Posted July 31st, 2019 in Top Stories, Legal Insights
Minnesota DOLI Once Again Updates Wage Theft Q&A
Employers are now required to comply with the civil provisions of Minnesota’s Wage Theft Statute, which went into effect on July 1. The Minnesota Department of Labor & Industry (DOLI) updated its Wage Theft Q&A again this week. We’ve summarized the highlights of this update below.
- The DOLI no longer requires employers to provide the reason for the employee’s rate of pay on the employee’s earnings statement. The DOLI previously required employers to state whether a rate of pay was—for instance, established by a collective bargaining agreement, set by the employer, or required by law—despite the Wage Theft Statute’s silence on this issue. In light of this change to the DOLI’s interpretation of the law, we recommend removing this information from employees’ earnings statements.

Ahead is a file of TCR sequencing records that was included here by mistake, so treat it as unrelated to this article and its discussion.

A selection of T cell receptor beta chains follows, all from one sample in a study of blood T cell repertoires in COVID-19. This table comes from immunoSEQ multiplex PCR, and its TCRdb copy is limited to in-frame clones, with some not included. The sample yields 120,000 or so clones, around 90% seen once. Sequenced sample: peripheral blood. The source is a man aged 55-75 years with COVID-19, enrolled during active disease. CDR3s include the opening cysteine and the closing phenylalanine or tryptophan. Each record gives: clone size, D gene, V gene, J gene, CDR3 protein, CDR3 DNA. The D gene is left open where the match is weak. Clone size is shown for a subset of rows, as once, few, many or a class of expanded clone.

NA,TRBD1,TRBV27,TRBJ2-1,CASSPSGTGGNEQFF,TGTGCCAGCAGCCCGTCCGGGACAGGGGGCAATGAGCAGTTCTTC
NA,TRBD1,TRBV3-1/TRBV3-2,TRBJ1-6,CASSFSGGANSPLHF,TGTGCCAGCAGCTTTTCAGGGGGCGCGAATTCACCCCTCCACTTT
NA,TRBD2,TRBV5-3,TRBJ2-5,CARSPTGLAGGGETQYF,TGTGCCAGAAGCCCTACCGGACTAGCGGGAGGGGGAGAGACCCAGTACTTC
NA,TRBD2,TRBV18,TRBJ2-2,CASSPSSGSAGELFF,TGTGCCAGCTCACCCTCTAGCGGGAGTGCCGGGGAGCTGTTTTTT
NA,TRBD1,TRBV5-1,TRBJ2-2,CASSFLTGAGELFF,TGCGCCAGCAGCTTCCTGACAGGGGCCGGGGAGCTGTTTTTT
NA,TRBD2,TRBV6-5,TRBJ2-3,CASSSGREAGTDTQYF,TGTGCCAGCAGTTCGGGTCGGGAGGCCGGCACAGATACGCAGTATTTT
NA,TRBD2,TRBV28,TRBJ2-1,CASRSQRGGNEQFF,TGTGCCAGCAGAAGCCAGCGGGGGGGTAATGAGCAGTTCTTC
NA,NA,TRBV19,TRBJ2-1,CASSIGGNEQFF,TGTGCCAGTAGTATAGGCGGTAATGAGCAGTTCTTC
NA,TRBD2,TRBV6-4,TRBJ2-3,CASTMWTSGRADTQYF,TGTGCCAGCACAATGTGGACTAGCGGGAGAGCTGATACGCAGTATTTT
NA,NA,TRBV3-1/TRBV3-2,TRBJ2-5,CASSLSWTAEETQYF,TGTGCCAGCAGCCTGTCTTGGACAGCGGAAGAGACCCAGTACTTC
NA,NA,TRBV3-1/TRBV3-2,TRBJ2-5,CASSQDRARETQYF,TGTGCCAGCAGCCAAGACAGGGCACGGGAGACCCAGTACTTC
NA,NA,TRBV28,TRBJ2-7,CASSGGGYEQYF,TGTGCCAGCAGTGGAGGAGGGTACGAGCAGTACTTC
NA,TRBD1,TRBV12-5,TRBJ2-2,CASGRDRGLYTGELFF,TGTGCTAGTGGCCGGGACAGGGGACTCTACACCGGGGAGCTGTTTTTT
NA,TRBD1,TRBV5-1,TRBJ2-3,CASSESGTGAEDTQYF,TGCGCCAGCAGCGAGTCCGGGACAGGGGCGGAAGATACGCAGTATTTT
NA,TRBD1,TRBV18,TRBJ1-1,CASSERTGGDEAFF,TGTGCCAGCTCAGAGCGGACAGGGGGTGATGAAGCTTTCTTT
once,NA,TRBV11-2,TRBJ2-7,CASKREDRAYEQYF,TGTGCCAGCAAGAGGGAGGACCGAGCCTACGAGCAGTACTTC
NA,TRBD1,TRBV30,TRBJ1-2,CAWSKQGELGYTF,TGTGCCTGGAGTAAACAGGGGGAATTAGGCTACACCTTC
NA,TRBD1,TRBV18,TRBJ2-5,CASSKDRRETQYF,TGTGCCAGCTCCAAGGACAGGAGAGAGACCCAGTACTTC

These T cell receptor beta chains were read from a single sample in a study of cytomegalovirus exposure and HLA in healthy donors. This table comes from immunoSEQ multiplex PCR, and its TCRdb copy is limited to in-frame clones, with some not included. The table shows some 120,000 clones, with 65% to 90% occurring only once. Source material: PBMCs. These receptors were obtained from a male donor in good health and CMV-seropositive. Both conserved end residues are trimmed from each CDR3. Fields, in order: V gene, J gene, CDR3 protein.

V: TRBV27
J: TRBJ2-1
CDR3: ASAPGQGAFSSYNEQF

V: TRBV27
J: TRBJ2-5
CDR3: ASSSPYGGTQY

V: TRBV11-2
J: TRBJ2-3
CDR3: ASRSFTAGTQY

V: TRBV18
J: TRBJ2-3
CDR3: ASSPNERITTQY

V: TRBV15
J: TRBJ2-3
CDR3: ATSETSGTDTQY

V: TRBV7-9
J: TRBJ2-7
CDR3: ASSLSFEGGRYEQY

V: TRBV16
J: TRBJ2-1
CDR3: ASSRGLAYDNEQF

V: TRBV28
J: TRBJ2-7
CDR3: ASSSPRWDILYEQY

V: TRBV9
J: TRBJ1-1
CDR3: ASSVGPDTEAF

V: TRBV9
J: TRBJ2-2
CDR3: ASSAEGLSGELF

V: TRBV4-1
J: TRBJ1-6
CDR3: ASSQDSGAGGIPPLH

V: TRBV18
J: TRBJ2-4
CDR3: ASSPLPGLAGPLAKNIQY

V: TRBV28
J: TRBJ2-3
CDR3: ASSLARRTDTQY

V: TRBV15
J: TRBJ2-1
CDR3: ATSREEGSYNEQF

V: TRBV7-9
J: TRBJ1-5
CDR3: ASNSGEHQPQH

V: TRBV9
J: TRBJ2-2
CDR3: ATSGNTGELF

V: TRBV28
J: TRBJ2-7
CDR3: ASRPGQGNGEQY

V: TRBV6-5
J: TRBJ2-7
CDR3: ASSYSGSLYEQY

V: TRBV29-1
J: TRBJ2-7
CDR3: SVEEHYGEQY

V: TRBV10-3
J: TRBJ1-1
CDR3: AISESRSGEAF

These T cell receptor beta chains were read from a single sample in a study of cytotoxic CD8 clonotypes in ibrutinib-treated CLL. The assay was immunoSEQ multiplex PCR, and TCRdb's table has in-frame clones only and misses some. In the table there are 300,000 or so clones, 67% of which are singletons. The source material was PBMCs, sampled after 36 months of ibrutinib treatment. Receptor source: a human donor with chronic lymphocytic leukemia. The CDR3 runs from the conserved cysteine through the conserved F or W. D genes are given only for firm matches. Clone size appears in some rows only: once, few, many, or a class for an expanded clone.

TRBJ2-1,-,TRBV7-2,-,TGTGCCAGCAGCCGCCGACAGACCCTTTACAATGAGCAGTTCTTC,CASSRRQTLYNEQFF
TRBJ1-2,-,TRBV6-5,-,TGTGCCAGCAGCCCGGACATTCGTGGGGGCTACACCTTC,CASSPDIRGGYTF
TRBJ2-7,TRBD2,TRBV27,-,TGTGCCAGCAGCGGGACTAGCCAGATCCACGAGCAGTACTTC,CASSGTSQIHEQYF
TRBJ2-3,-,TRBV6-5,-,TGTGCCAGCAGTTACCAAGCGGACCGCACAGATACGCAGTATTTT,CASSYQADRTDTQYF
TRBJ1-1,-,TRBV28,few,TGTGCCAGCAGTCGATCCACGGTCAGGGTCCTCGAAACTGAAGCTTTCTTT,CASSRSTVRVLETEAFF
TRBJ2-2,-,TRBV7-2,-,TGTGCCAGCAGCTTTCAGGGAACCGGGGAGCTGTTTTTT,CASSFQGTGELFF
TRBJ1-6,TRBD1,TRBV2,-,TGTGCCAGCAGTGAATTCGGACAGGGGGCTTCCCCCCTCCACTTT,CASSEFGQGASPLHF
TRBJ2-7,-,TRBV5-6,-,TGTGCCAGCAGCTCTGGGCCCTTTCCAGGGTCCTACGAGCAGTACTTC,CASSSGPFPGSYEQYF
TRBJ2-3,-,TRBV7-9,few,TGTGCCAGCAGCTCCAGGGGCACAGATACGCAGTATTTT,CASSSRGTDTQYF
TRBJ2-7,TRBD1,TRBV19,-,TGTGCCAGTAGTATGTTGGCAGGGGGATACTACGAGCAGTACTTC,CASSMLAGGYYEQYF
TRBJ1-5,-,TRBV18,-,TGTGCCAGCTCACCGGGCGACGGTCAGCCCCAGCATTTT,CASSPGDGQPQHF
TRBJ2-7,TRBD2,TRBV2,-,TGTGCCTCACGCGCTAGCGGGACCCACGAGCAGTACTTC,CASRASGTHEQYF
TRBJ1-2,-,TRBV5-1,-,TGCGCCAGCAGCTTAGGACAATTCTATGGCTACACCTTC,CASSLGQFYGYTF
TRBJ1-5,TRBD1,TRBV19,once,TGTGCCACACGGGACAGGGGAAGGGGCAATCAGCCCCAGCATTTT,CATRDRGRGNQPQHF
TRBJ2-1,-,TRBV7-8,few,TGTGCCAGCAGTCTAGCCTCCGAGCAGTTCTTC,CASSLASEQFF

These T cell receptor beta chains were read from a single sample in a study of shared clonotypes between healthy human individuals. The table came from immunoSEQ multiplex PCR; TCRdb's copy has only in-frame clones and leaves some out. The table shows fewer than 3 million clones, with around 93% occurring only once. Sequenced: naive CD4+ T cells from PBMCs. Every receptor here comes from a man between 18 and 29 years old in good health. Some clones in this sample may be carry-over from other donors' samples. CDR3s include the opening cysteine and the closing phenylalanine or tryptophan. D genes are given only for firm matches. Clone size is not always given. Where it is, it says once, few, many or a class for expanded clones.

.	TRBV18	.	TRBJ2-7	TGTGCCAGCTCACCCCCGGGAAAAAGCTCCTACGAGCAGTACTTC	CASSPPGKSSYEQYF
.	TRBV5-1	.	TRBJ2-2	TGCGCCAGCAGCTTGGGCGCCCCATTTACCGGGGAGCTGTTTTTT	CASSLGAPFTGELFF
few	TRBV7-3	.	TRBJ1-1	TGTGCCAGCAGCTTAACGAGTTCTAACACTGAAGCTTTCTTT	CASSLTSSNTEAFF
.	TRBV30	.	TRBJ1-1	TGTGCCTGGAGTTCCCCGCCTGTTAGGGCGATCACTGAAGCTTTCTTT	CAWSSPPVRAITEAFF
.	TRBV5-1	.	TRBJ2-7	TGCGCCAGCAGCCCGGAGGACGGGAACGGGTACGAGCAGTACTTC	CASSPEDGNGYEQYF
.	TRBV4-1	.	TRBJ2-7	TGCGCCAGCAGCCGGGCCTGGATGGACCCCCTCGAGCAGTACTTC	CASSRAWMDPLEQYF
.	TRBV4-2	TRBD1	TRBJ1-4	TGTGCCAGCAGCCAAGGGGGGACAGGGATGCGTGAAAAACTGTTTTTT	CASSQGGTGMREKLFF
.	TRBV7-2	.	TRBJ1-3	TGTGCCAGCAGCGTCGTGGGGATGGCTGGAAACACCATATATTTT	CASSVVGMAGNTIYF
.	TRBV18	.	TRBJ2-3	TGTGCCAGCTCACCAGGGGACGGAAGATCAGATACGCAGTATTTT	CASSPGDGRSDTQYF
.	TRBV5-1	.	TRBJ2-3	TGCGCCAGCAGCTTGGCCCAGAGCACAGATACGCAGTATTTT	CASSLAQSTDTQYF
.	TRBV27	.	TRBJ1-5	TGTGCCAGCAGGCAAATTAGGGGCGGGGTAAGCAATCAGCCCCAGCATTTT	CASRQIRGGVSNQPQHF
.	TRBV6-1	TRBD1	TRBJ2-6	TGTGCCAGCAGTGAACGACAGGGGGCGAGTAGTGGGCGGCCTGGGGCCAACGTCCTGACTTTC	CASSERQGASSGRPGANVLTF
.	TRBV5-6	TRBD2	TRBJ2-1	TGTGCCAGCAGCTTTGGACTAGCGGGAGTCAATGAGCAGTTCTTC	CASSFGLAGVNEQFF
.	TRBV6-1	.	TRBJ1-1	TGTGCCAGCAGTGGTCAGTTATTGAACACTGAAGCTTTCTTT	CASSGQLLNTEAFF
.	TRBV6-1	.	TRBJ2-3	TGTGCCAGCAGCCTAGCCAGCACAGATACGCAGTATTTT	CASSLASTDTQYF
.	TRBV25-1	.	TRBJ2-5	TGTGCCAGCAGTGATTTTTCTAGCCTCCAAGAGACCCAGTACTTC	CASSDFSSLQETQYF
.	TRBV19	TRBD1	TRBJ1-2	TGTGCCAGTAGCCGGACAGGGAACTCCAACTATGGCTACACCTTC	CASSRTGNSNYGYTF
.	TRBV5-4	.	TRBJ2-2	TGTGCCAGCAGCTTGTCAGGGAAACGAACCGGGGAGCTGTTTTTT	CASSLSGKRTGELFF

- The DOLI considers non-discretionary bonuses to be a rate of pay and, therefore, requires them to be included on the employee’s initial wage notice. To comply with this requirement without having to issue change notifications every time the bonus amount or plan changes, we recommend providing a general statement about these bonuses, along with a link to the bonus plan if desired. However, note that any linked information will need to be translated if the employee requests the wage notice in a different language. A general statement describing an employee’s entitlement to non-discretionary bonuses could read: “You are eligible to receive a non-discretionary bonus at the end of each [month/quarter/year], which is calculated as [briefly and generally describe bonus calculation method]. Please visit [link] for full bonus plan information.”
- Discretionary bonuses do not need to be included on an employee’s initial wage notice.
For more reading on Minnesota’s Wage Theft Statute, check out our other articles:
- June 21, 2019: Overview of Wage Theft Statute
- June 21, 2019: In-depth practical summary of Wage Theft Statute
- June 25, 2019: Updates to Wage Theft Statute Q&A and Employee Wage Notice example